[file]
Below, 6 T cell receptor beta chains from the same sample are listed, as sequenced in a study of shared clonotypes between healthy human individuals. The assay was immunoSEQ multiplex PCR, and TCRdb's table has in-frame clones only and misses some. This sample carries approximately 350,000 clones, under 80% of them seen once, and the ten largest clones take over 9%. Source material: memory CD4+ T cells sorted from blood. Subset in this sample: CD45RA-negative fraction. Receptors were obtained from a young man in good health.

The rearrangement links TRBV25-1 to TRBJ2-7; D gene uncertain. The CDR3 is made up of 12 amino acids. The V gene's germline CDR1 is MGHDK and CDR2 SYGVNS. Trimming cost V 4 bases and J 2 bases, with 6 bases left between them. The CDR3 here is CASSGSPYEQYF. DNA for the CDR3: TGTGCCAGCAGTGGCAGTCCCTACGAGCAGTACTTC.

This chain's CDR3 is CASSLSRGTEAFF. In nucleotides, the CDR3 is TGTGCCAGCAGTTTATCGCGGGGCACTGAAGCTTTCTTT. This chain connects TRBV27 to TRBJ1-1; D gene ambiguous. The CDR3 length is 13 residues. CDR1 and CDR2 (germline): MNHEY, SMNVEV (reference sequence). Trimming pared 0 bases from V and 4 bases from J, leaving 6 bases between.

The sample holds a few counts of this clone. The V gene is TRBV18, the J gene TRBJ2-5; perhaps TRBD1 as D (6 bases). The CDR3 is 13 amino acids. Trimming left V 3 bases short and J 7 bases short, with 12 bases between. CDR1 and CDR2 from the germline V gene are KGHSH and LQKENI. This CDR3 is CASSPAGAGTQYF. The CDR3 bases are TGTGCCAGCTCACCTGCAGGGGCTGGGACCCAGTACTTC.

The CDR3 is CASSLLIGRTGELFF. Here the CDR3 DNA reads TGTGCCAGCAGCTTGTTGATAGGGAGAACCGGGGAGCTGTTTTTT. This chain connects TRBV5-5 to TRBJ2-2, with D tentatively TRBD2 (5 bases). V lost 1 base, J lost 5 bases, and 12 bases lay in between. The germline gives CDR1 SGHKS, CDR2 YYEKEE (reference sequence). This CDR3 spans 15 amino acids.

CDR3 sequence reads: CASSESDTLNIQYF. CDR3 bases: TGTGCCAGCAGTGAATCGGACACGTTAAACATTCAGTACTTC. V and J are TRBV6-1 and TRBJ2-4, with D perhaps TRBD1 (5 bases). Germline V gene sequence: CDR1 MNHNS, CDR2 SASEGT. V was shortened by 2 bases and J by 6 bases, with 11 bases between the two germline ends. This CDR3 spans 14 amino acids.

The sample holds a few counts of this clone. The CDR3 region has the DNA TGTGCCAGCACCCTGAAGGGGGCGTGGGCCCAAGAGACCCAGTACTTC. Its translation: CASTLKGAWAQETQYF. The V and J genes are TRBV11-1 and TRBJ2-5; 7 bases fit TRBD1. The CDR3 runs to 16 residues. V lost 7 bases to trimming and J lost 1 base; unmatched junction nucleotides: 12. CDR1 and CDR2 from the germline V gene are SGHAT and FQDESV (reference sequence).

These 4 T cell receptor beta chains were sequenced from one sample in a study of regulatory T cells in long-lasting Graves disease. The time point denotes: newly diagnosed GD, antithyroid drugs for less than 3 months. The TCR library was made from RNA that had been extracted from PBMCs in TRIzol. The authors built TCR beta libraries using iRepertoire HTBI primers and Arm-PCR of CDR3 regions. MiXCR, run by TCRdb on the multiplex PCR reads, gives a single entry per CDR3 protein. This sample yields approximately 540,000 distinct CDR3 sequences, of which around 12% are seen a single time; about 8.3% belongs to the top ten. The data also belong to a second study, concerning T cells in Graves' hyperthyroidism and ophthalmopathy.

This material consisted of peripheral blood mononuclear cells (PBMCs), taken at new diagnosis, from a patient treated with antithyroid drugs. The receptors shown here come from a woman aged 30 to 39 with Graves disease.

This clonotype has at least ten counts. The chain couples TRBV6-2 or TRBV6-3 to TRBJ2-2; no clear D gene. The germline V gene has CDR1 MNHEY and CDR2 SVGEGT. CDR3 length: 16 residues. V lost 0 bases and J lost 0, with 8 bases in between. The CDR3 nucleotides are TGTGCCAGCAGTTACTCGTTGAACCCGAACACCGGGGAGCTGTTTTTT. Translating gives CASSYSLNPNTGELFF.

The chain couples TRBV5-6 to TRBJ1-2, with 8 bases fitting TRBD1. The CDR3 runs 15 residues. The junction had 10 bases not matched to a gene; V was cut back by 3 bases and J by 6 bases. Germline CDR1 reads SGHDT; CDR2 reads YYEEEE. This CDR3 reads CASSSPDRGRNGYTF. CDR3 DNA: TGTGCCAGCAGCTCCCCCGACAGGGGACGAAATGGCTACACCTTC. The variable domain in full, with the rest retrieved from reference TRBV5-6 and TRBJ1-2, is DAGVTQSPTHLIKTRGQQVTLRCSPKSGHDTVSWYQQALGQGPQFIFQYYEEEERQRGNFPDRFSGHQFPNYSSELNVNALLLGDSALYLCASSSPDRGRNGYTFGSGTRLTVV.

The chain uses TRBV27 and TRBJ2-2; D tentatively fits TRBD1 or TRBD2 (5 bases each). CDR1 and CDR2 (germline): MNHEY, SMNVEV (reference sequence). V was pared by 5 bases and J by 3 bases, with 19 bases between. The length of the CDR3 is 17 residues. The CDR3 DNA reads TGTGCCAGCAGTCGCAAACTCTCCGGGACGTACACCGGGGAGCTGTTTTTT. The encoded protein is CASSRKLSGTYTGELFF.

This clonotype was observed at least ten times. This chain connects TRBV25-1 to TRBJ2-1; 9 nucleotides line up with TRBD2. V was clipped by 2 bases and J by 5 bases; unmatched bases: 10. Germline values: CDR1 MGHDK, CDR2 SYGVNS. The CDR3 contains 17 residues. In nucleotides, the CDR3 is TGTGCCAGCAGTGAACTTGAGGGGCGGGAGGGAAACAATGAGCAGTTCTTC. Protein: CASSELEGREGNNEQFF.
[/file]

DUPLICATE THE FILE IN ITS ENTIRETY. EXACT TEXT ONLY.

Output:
Below, 6 T cell receptor beta chains from the same sample are listed, as sequenced in a study of shared clonotypes between healthy human individuals. The assay was immunoSEQ multiplex PCR, and TCRdb's table has in-frame clones only and misses some. This sample carries approximately 350,000 clones, under 80% of them seen once, and the ten largest clones take over 9%. Source material: memory CD4+ T cells sorted from blood. Subset in this sample: CD45RA-negative fraction. Receptors were obtained from a young man in good health.

The rearrangement links TRBV25-1 to TRBJ2-7; D gene uncertain. The CDR3 is made up of 12 amino acids. The V gene's germline CDR1 is MGHDK and CDR2 SYGVNS. Trimming cost V 4 bases and J 2 bases, with 6 bases left between them. The CDR3 here is CASSGSPYEQYF. DNA for the CDR3: TGTGCCAGCAGTGGCAGTCCCTACGAGCAGTACTTC.

This chain's CDR3 is CASSLSRGTEAFF. In nucleotides, the CDR3 is TGTGCCAGCAGTTTATCGCGGGGCACTGAAGCTTTCTTT. This chain connects TRBV27 to TRBJ1-1; D gene ambiguous. The CDR3 length is 13 residues. CDR1 and CDR2 (germline): MNHEY, SMNVEV (reference sequence). Trimming pared 0 bases from V and 4 bases from J, leaving 6 bases between.

The sample holds a few counts of this clone. The V gene is TRBV18, the J gene TRBJ2-5; perhaps TRBD1 as D (6 bases). The CDR3 is 13 amino acids. Trimming left V 3 bases short and J 7 bases short, with 12 bases between. CDR1 and CDR2 from the germline V gene are KGHSH and LQKENI. This CDR3 is CASSPAGAGTQYF. The CDR3 bases are TGTGCCAGCTCACCTGCAGGGGCTGGGACCCAGTACTTC.

The CDR3 is CASSLLIGRTGELFF. Here the CDR3 DNA reads TGTGCCAGCAGCTTGTTGATAGGGAGAACCGGGGAGCTGTTTTTT. This chain connects TRBV5-5 to TRBJ2-2, with D tentatively TRBD2 (5 bases). V lost 1 base, J lost 5 bases, and 12 bases lay in between. The germline gives CDR1 SGHKS, CDR2 YYEKEE (reference sequence). This CDR3 spans 15 amino acids.

CDR3 sequence reads: CASSESDTLNIQYF. CDR3 bases: TGTGCCAGCAGTGAATCGGACACGTTAAACATTCAGTACTTC. V and J are TRBV6-1 and TRBJ2-4, with D perhaps TRBD1 (5 bases). Germline V gene sequence: CDR1 MNHNS, CDR2 SASEGT. V was shortened by 2 bases and J by 6 bases, with 11 bases between the two germline ends. This CDR3 spans 14 amino acids.

The sample holds a few counts of this clone. The CDR3 region has the DNA TGTGCCAGCACCCTGAAGGGGGCGTGGGCCCAAGAGACCCAGTACTTC. Its translation: CASTLKGAWAQETQYF. The V and J genes are TRBV11-1 and TRBJ2-5; 7 bases fit TRBD1. The CDR3 runs to 16 residues. V lost 7 bases to trimming and J lost 1 base; unmatched junction nucleotides: 12. CDR1 and CDR2 from the germline V gene are SGHAT and FQDESV (reference sequence).

These 4 T cell receptor beta chains were sequenced from one sample in a study of regulatory T cells in long-lasting Graves disease. The time point denotes: newly diagnosed GD, antithyroid drugs for less than 3 months. The TCR library was made from RNA that had been extracted from PBMCs in TRIzol. The authors built TCR beta libraries using iRepertoire HTBI primers and Arm-PCR of CDR3 regions. MiXCR, run by TCRdb on the multiplex PCR reads, gives a single entry per CDR3 protein. This sample yields approximately 540,000 distinct CDR3 sequences, of which around 12% are seen a single time; about 8.3% belongs to the top ten. The data also belong to a second study, concerning T cells in Graves' hyperthyroidism and ophthalmopathy.

This material consisted of peripheral blood mononuclear cells (PBMCs), taken at new diagnosis, from a patient treated with antithyroid drugs. The receptors shown here come from a woman aged 30 to 39 with Graves disease.

This clonotype has at least ten counts. The chain couples TRBV6-2 or TRBV6-3 to TRBJ2-2; no clear D gene. The germline V gene has CDR1 MNHEY and CDR2 SVGEGT. CDR3 length: 16 residues. V lost 0 bases and J lost 0, with 8 bases in between. The CDR3 nucleotides are TGTGCCAGCAGTTACTCGTTGAACCCGAACACCGGGGAGCTGTTTTTT. Translating gives CASSYSLNPNTGELFF.

The chain couples TRBV5-6 to TRBJ1-2, with 8 bases fitting TRBD1. The CDR3 runs 15 residues. The junction had 10 bases not matched to a gene; V was cut back by 3 bases and J by 6 bases. Germline CDR1 reads SGHDT; CDR2 reads YYEEEE. This CDR3 reads CASSSPDRGRNGYTF. CDR3 DNA: TGTGCCAGCAGCTCCCCCGACAGGGGACGAAATGGCTACACCTTC. The variable domain in full, with the rest retrieved from reference TRBV5-6 and TRBJ1-2, is DAGVTQSPTHLIKTRGQQVTLRCSPKSGHDTVSWYQQALGQGPQFIFQYYEEEERQRGNFPDRFSGHQFPNYSSELNVNALLLGDSALYLCASSSPDRGRNGYTFGSGTRLTVV.

The chain uses TRBV27 and TRBJ2-2; D tentatively fits TRBD1 or TRBD2 (5 bases each). CDR1 and CDR2 (germline): MNHEY, SMNVEV (reference sequence). V was pared by 5 bases and J by 3 bases, with 19 bases between. The length of the CDR3 is 17 residues. The CDR3 DNA reads TGTGCCAGCAGTCGCAAACTCTCCGGGACGTACACCGGGGAGCTGTTTTTT. The encoded protein is CASSRKLSGTYTGELFF.

This clonotype was observed at least ten times. This chain connects TRBV25-1 to TRBJ2-1; 9 nucleotides line up with TRBD2. V was clipped by 2 bases and J by 5 bases; unmatched bases: 10. Germline values: CDR1 MGHDK, CDR2 SYGVNS. The CDR3 contains 17 residues. In nucleotides, the CDR3 is TGTGCCAGCAGTGAACTTGAGGGGCGGGAGGGAAACAATGAGCAGTTCTTC. Protein: CASSELEGREGNNEQFF.